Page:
AdvancedTCA Extensions: Extending the ecosystem

4The ATCA Extensions group has been busy expanding the power and space allowances beyond the existing ATCA 3.0 specification, resulting in a double slot width form factor for the front and rear boards as well as mechanical changes to the subracks that offer a substantial component real estate increase over the ATCA 3.0 RTM form factor. Yet, with all of these advantages come legitimate concerns regarding the cooling of these larger and more powerful blades and the subrack as a whole.

The ATCA Extensions subcommittee has been hard at work expanding the AdvancedTCA architecture. Among these improvements, Extensions offers a wider, double-slot form factor, increased PCB real estate on the rear blades, increased maximum power (to as much as 800 watts per blade), and enhanced cooling management. As we take a look at some of these in more detail, we will examine some of the challenges and how they are being tackled.

Reform factor

Let’s start with the support of a double-wide blade, namely a single blade comprised of two standard 6HP slots. While this is something we have seen done numerous times in AdvancedTCA subracks, where one may need additional component, I/O space, or mezzanines, the Extensions specification standardizes this form factor as an option, outlining the front panel dimensions, datum locations, and tolerances, as well as the increased component area and available mezzanine envelopes for consistent implementation. This new form factor provides the option of locating the PCB in either the left (bottom) position of the front panel to maximize the available Component Side 1 height envelope, or centered to utilize an expanded component envelope for Component Side 2. In addition, this facilitates the ability to develop even wider, multi-slot configurations[1].

Additionally, a substantial increase of PCB real estate is available on the rear modules due to Extensions’ support of standard AdvancedTCA front boards. Boards can be implemented in the front and rear of the subrack, complete with Zone 1 power and Zone 2 data transport connectivity. This, in concert with other configurations, more than triples the component area available on the current AdvancedTCA Rear Transition Module (RTM). As a way to differentiate the two sides of the subrack, Extensions designates the front as “Side A,” and the rear (RTM in the AdvancedTCA specification) as "Side B" (Figure 1).

Figure 1: The AdvancedTCA Extensions pitch envelope is offset from the front to rear of the subrack, contrary to the original AdvancedTCA spec.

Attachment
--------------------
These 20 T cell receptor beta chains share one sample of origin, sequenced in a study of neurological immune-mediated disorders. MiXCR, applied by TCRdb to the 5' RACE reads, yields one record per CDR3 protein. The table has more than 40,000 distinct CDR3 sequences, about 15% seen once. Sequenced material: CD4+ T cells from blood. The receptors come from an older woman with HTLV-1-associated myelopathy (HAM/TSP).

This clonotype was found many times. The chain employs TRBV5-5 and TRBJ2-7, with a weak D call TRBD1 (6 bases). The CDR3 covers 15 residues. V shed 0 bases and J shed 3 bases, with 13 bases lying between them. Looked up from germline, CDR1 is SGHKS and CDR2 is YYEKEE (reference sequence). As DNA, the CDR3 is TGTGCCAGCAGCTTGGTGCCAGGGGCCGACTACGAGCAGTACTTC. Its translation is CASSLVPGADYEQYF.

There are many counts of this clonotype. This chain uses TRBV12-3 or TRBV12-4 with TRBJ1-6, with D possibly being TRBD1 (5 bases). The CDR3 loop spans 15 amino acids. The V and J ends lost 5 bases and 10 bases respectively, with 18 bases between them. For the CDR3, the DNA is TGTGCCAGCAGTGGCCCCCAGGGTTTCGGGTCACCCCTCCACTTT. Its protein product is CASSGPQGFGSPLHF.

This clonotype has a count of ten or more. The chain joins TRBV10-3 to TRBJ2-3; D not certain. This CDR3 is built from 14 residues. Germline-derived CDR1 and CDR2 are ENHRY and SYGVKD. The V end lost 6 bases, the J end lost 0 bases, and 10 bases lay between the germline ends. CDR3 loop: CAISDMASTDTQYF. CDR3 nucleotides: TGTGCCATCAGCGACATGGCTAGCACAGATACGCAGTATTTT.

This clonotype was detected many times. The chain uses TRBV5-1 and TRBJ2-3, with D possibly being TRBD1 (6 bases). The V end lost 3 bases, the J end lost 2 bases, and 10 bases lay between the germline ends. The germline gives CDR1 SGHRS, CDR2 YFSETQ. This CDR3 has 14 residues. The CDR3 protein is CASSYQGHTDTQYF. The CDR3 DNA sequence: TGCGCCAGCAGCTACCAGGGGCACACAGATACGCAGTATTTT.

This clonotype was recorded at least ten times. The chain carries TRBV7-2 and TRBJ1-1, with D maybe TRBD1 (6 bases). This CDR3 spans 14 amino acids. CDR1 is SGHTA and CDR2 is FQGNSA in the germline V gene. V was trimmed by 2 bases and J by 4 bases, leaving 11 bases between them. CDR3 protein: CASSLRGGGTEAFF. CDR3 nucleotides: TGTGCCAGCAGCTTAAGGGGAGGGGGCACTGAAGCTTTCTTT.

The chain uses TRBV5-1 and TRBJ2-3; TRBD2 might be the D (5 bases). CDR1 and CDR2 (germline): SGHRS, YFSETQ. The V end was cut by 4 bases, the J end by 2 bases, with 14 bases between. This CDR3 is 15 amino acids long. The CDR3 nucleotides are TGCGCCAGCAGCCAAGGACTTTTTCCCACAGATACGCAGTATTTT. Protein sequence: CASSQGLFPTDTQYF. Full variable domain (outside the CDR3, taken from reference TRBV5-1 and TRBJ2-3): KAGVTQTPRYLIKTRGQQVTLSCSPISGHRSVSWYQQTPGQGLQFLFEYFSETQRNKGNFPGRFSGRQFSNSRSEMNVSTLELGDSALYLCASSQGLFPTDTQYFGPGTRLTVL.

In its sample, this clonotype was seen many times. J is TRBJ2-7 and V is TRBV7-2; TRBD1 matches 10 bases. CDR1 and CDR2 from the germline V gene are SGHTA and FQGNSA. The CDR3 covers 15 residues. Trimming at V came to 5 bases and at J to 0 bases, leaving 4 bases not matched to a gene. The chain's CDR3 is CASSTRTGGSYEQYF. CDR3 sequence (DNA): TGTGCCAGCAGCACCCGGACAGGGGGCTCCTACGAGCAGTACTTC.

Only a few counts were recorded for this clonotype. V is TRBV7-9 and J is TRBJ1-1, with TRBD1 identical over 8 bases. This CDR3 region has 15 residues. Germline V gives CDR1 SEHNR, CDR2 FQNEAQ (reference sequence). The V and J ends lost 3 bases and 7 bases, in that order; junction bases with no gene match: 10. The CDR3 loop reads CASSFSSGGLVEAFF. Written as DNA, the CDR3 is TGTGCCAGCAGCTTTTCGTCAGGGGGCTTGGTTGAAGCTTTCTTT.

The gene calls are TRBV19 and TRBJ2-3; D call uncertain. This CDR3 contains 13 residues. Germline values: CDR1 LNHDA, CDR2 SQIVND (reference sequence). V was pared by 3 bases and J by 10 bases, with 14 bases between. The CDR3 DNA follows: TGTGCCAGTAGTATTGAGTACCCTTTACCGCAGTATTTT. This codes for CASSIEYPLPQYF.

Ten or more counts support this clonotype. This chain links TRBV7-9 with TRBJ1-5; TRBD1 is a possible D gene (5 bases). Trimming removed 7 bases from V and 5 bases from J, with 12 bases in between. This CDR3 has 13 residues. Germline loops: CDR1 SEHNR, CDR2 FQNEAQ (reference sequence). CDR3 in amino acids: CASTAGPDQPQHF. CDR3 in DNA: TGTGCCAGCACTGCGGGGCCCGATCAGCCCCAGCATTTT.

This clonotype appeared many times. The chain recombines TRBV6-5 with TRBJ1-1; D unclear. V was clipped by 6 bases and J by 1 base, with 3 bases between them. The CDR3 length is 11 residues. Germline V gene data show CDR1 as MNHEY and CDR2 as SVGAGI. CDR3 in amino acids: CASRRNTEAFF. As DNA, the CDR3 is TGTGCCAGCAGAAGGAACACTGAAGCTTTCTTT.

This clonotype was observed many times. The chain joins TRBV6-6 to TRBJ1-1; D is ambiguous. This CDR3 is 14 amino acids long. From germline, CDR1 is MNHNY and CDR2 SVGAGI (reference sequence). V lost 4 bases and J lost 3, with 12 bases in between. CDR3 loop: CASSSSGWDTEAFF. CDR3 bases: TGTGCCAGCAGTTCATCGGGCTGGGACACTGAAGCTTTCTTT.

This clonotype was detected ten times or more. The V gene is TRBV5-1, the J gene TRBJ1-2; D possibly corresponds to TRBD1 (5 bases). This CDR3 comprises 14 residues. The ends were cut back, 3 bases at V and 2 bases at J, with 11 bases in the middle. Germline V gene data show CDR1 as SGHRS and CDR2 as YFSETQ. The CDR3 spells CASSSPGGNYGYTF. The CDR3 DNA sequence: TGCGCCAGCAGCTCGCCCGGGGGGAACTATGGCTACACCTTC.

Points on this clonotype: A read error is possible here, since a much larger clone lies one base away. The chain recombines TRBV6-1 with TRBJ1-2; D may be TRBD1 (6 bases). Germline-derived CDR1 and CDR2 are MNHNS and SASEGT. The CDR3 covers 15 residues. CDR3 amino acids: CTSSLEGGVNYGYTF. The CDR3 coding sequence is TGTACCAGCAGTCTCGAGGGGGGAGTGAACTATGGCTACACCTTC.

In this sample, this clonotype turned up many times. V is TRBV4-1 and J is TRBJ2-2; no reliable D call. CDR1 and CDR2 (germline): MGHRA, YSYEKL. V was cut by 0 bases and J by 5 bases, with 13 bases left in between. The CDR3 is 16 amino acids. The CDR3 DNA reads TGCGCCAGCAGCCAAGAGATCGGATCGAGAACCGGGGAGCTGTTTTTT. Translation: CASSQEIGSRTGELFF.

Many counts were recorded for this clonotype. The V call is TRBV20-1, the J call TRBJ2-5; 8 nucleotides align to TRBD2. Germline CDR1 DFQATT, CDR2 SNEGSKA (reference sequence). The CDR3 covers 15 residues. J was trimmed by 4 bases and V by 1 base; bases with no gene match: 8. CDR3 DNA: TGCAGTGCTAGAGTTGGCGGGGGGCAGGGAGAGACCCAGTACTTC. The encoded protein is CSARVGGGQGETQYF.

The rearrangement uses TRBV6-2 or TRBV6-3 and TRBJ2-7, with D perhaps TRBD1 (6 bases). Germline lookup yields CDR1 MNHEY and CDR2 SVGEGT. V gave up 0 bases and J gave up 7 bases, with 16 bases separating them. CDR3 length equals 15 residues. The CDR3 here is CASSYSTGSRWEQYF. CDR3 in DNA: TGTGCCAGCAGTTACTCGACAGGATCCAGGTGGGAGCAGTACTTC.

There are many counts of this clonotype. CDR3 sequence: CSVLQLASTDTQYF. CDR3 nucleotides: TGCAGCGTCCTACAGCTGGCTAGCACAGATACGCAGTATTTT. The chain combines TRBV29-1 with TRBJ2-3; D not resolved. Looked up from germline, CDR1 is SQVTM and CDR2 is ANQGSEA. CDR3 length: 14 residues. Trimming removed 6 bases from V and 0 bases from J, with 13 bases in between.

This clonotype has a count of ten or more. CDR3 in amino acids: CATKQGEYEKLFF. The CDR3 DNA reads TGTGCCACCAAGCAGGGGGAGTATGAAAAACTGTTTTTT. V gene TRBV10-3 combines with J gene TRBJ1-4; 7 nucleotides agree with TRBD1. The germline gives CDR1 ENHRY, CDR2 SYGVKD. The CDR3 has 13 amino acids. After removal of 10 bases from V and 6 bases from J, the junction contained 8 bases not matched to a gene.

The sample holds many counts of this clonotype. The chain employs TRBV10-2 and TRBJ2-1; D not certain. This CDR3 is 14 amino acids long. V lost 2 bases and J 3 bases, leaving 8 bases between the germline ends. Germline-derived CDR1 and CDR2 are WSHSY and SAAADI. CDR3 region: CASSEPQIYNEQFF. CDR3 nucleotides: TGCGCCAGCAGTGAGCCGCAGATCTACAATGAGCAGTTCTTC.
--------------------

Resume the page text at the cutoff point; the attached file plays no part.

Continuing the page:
In order to facilitate the use of front boards in this new Side B configuration, it was necessary to adjust the orientation of the pitch line from front to back. As we know, the existing AdvancedTCA spec maintains the same pitch envelope from the front boards to the RTMs. With the new Extensions configuration, the front side pitch for each slot stays exactly as it currently is with the AdvancedTCA spec, but the rear side is offset a little more than a millimeter. In short, the reason for this is to maintain an equal front-to-rear overall subrack aperture width and gasket interface aperture without requiring any additional subrack features or increases in overall subrack width.

Maintaining faceplate orientation of a front board in the rear of the subrack results in the PCB not being aligned in the same plane front-to-rear. This, along with the pitch offset, presents some challenges with Zone 3 interconnectivity. This may be addressed with some unique interposer designs, and the specification will be kind enough to actually provide some examples of how this can be done. Other solutions could be connector based, but this would require new connector designs, so the level of demand will dictate the availability of those solutions.

Extended opportunities

Anyone that has ever had to contend with the limited real estate offered by the AdvancedTCA RTM will be interested in the new specification for the “Extended Transition Module.” This blade was developed for use in the rear (or Side B) of the subrack. This is, in essence, a full front board configuration with an extension area for direct mating to the front board through Zone 3. Another new configuration is the “Extended Board,” a blade that supports Zone 1 Power and Zone 2 Data Transport, along with the Zone 3 interconnectivity to a front board[2].

Of course, these new rear board options will need the support of additional backplane configurations. Supporting the implementation of Extended Transition Modules, the subrack utilizes the same backplane as the current AdvancedTCA 3.0 specification for the front, but one with an increased depth in the rear. This configuration is categorized as a “Single-Sided Backplane Shelf.” There is also a “Dual Backplane Shelf” that uses a separate Side B backplane for connectivity to rear blades, and would support the use of standard front boards along with the new Extended Board. The option of a “Monolithic Backplane Shelf” – a single backplane supporting both front and rear blade interconnects – is also available. With this configuration, the thickness of the backplane would dictate the total shelf depth.